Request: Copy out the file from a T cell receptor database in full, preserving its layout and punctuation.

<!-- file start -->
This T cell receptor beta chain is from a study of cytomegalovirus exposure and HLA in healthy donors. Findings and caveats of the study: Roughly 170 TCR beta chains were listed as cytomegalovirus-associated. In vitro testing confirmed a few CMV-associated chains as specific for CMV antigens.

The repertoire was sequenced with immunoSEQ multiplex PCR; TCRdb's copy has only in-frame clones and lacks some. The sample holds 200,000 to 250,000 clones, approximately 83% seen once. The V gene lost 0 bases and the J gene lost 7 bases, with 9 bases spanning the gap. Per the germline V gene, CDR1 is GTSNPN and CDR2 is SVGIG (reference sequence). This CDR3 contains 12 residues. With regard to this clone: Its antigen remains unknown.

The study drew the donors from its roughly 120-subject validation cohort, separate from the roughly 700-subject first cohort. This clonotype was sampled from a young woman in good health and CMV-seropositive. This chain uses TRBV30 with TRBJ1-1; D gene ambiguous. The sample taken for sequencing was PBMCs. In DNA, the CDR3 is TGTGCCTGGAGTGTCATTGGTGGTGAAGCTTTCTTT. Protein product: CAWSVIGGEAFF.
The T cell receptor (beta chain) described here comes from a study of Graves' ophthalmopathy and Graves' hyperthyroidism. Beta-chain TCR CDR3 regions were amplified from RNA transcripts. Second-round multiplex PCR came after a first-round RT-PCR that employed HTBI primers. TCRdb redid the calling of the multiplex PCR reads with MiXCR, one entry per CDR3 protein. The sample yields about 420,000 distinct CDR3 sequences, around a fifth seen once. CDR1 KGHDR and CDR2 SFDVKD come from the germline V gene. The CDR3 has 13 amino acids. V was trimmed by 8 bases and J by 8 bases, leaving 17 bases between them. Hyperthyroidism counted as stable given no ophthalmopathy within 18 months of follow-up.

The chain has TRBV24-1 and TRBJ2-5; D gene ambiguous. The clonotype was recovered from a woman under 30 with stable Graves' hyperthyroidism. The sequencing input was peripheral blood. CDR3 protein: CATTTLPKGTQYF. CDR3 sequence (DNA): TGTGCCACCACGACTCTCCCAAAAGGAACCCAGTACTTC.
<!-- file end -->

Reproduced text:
This T cell receptor beta chain is from a study of cytomegalovirus exposure and HLA in healthy donors. Findings and caveats of the study: Roughly 170 TCR beta chains were listed as cytomegalovirus-associated. In vitro testing confirmed a few CMV-associated chains as specific for CMV antigens.

The repertoire was sequenced with immunoSEQ multiplex PCR; TCRdb's copy has only in-frame clones and lacks some. The sample holds 200,000 to 250,000 clones, approximately 83% seen once. The V gene lost 0 bases and the J gene lost 7 bases, with 9 bases spanning the gap. Per the germline V gene, CDR1 is GTSNPN and CDR2 is SVGIG (reference sequence). This CDR3 contains 12 residues. With regard to this clone: Its antigen remains unknown.

The study drew the donors from its roughly 120-subject validation cohort, separate from the roughly 700-subject first cohort. This clonotype was sampled from a young woman in good health and CMV-seropositive. This chain uses TRBV30 with TRBJ1-1; D gene ambiguous. The sample taken for sequencing was PBMCs. In DNA, the CDR3 is TGTGCCTGGAGTGTCATTGGTGGTGAAGCTTTCTTT. Protein product: CAWSVIGGEAFF.
The T cell receptor (beta chain) described here comes from a study of Graves' ophthalmopathy and Graves' hyperthyroidism. Beta-chain TCR CDR3 regions were amplified from RNA transcripts. Second-round multiplex PCR came after a first-round RT-PCR that employed HTBI primers. TCRdb redid the calling of the multiplex PCR reads with MiXCR, one entry per CDR3 protein. The sample yields about 420,000 distinct CDR3 sequences, around a fifth seen once. CDR1 KGHDR and CDR2 SFDVKD come from the germline V gene. The CDR3 has 13 amino acids. V was trimmed by 8 bases and J by 8 bases, leaving 17 bases between them. Hyperthyroidism counted as stable given no ophthalmopathy within 18 months of follow-up.

The chain has TRBV24-1 and TRBJ2-5; D gene ambiguous. The clonotype was recovered from a woman under 30 with stable Graves' hyperthyroidism. The sequencing input was peripheral blood. CDR3 protein: CATTTLPKGTQYF. CDR3 sequence (DNA): TGTGCCACCACGACTCTCCCAAAAGGAACCCAGTACTTC.